The Brack Report

The Brack Report is a British television drama series created by Christopher Penfold for Thames Television looking at concerns about nuclear power, and exploring some alternative energy sources. It was broadcast over 10 weeks on ITV from 6 April 1982 to 8 June 1982 which overlapped with the Falklands War.[1] It stars Donald Sumpter, Patricia Garwood and Jenny Seagrove.

The Brack Report
Cover of "The Brack Report" novel
Cover of "The Brack Report" novel
Screenplay byChristopher Penfold
ComposerChristopher Gunning
Country of originUnited Kingdom
Original languageEnglish
No. of series1
No. of episodes10
Running time60 minutes
Production companyThames Television
Original release6 April (1982-04-06) –
8 June 1982 (1982-06-08)


After an earthquake causes some damage to a nuclear power station, one of the chief nuclear physicists, Paul Brack, starts to investigate the safety procedures and policies of the station. He is dismayed to discover that there is a lack of real safety processes at the station, and quits his job in disgust. His disillusionment puts a strain on his relationship with his wife, Pat, a fellow researcher and academic.

Through a mutual friend, Brack meets and begins to work for energy consultant Harold Harlan, with hopes that Harlan can highlight the issue of nuclear safety, and explore alternative energy sources. Unfortunately Harlan has his own plans for how he can use Brack.


Main castEdit

Guest castEdit


No. in
TitleDirected byWritten byU.K. airdate
11"Chapter 1"Gordon FlemyngChristopher Penfold6 April 1982 (1982-04-06)
An earthquake near one of Britain's nuclear power stations leads to a potential disaster, and Chief Scientist Paul Brack is deeply unhappy with the safety protocols in place.
22"Chapter 2"Bill BainChristopher Penfold13 April 1982 (1982-04-13)
Brack is disappointed when his employers try to cover up the earthquake damage at Wintersham power station, but his wife urges him to give consideration to his family before making decisions about his future.
33"Chapter 3"Alan CookeJohn Elliot20 April 1982 (1982-04-20)
On the advice of an old friend Brack joins energy consultant Harold Harlan, who he thinks is someone that can bring about change in nuclear policy, but Harlan has his own reasons for employing Brack.
44"Chapter 4"Alan CookeJohn Elliot27 April 1982 (1982-04-27)
Brack investigates the viability of coal as the main supplier of energy in the future, and visits a coal mine to understand modern mining techniques. He also begins to write a detailed report on Britain's range of potential energy options for Harlan.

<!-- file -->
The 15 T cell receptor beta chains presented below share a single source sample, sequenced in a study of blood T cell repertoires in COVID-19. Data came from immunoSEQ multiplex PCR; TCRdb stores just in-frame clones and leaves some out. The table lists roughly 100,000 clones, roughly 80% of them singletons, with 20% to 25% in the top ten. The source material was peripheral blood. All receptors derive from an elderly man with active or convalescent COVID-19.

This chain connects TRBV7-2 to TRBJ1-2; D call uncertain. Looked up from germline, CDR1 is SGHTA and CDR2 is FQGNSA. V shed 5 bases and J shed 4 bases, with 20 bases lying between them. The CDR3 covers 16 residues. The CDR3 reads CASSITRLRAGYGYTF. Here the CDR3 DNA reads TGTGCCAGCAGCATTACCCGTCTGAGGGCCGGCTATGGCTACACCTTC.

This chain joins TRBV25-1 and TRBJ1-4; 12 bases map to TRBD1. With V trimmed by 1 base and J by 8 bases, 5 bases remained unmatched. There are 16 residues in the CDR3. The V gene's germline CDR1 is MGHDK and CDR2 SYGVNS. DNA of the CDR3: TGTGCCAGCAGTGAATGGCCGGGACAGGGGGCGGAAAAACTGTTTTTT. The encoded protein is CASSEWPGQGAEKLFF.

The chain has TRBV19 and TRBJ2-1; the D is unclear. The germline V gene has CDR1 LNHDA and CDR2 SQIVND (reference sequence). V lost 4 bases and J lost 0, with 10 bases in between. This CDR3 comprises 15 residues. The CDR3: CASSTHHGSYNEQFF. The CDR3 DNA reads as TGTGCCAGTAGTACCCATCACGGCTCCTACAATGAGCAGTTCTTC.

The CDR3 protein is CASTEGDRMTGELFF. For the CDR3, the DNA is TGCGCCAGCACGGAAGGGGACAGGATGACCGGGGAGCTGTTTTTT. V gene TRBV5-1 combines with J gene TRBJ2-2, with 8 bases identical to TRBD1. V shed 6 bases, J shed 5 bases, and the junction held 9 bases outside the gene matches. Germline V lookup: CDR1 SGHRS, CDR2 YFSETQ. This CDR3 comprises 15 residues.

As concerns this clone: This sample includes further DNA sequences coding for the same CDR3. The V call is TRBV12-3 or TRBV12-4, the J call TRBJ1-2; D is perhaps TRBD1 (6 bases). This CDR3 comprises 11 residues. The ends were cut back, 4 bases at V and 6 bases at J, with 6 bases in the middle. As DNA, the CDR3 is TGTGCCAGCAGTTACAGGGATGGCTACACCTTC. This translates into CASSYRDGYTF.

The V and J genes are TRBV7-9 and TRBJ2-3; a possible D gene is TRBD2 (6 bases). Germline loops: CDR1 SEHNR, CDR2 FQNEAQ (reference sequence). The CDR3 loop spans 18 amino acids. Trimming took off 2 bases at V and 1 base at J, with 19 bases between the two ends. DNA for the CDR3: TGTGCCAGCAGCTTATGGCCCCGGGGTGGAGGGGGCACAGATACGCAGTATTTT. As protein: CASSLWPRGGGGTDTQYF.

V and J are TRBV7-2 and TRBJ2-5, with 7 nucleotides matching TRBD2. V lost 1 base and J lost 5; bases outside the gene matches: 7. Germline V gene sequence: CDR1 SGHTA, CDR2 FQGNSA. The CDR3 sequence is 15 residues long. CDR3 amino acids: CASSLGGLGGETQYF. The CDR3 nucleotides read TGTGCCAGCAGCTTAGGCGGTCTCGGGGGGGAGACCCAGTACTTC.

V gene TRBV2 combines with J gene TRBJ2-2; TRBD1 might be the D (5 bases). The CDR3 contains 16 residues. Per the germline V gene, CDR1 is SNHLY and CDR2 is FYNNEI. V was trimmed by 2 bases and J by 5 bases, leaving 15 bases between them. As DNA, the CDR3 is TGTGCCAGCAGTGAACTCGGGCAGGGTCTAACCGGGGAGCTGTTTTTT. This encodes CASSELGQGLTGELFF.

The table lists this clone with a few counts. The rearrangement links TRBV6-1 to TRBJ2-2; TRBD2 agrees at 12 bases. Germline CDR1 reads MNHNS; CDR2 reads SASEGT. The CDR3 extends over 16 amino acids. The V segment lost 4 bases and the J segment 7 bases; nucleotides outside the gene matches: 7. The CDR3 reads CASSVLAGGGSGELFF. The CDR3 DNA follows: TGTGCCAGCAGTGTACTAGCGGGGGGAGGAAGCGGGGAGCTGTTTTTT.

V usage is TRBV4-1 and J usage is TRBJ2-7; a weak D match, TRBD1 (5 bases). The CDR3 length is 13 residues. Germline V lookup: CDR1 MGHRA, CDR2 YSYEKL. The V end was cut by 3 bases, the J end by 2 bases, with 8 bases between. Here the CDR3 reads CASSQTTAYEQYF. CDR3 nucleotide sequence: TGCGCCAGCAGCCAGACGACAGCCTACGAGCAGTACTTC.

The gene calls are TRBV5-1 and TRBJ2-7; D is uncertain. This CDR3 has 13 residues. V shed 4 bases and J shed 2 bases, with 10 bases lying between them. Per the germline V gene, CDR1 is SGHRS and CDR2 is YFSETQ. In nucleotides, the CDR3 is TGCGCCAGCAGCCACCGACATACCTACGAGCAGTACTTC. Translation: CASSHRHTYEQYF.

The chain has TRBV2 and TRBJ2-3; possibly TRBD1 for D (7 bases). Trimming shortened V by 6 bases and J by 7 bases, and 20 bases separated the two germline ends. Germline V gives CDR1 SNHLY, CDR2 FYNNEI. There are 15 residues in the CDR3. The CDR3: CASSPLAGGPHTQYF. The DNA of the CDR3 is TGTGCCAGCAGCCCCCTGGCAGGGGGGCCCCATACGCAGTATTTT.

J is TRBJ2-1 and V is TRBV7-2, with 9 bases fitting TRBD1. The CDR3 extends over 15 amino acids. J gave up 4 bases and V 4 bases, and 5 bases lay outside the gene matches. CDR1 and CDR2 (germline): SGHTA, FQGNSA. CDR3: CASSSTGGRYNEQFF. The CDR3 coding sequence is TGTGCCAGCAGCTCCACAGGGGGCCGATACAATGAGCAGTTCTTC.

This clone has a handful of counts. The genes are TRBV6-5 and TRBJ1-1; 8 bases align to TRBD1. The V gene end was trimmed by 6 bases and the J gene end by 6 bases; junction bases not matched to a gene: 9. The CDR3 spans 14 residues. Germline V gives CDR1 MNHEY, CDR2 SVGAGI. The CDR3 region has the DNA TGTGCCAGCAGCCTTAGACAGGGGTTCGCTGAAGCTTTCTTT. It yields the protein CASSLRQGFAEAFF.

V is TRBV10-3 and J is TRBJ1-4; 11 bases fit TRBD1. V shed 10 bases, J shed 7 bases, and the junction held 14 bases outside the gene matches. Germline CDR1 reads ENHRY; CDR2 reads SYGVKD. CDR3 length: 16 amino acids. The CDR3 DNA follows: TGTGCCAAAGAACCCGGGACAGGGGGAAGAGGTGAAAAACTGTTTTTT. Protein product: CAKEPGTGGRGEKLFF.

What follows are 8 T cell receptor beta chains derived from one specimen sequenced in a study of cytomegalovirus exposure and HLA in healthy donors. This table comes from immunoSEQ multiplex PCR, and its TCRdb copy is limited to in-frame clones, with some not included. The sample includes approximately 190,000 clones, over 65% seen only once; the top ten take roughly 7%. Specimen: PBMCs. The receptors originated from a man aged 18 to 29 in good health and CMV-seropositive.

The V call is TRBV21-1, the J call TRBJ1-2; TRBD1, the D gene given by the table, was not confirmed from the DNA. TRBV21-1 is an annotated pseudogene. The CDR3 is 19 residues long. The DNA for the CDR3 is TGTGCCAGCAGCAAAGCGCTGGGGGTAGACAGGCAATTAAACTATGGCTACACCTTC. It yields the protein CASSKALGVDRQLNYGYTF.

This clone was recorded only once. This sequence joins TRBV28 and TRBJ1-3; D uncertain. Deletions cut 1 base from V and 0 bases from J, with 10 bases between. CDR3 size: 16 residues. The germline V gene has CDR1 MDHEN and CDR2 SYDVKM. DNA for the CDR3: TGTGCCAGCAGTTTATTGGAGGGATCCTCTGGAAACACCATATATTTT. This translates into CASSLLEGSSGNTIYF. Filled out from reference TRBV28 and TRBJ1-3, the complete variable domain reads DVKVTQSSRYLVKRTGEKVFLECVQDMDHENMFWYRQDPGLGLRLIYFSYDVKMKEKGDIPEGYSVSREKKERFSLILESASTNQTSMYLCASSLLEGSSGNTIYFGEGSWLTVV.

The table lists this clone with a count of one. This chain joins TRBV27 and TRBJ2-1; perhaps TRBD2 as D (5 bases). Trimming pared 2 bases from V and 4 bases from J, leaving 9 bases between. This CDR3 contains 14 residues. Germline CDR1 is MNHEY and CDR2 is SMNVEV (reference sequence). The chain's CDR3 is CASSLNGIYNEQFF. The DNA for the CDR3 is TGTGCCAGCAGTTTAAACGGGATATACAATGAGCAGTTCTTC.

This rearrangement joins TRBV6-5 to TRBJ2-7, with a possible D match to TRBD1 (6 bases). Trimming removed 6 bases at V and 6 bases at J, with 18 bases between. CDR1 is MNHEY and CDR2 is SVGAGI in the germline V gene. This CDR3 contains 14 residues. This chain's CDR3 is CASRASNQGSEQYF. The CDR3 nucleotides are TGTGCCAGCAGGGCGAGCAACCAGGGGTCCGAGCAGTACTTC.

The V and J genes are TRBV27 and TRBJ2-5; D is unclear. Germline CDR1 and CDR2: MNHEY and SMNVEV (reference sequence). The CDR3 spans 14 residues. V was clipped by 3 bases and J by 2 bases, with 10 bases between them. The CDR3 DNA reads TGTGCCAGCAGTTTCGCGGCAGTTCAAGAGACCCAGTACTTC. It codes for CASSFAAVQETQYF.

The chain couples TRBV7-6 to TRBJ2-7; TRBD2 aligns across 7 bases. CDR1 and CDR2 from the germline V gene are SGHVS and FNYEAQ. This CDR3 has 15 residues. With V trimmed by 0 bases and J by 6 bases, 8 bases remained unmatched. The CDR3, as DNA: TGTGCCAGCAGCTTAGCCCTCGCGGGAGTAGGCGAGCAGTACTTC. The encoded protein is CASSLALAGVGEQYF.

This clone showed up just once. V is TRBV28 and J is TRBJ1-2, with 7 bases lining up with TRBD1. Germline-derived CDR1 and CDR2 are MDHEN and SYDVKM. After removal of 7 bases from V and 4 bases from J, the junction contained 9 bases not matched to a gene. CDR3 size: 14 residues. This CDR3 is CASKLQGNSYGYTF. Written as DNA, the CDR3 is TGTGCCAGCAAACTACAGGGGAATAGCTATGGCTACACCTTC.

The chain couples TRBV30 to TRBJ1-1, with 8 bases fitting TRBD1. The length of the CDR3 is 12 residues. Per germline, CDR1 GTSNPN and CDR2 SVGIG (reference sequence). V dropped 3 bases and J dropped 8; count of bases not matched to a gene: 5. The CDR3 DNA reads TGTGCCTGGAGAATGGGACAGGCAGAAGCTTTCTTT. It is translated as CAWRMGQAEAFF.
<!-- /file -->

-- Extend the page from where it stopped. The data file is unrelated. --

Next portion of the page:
55"Chapter 5"John Frankau,
Mike Gibbon
Bruce Stewart5 May 1982 (1982-05-05)
Brack's obsession with a potential government cover up results in damage to the chances for electricity generating windmills to become more mainstream. At home Paul's wife asks him for a separation.
66"Chapter 6"Cyril CokeChristopher Penfold11 May 1982 (1982-05-11)
Brack looks into using waste to generate power and heat, combined with passive solar heating. His hopes are dashed for any progress when a forward-thinking politician dies in a road accident. Paul begins a relationship with fellow researcher Sarah Challen.
77"Chapter 7"Bill BainDavid Pinner18 May 1982 (1982-05-18)
Harlan goes to Tynemouth to explore the possibility of using wave power to generate electricity, and he manages to cajole two top research laboratories to work together in advancing the field. Meanwhile Paul's wife learns of his affair with Sarah.
88"Chapter 8"Bill BainChristopher Penfold25 May 1982 (1982-05-25)
Brack's Soviet colleague, Andrei Tchenkov, has made a breakthrough in fusion research that he is willing to share with the UK Atomic Energy Authority, but the UK government sells him and his research to the Americans.
99"Chapter 9"Cyril CokeJohn Elliot1 June 1982 (1982-06-01)
Brack visits France to explore the viability of tidal underwater turbines, but the UK government decides to completely discount alternative energies and back the nuclear option. Paul and his wife must decide if they are going to divorce.
1010"Chapter 10"Cyril CokeChristopher Penfold8 June 1982 (1982-06-08)
Brack completes his report on alternative energies, and with Harlan's help it goes to parliament. Paul and his wife decide to give their marriage a second chance. The episode ends with the credit "FINAL EPISODE – Thank you for watching – The Brack Report".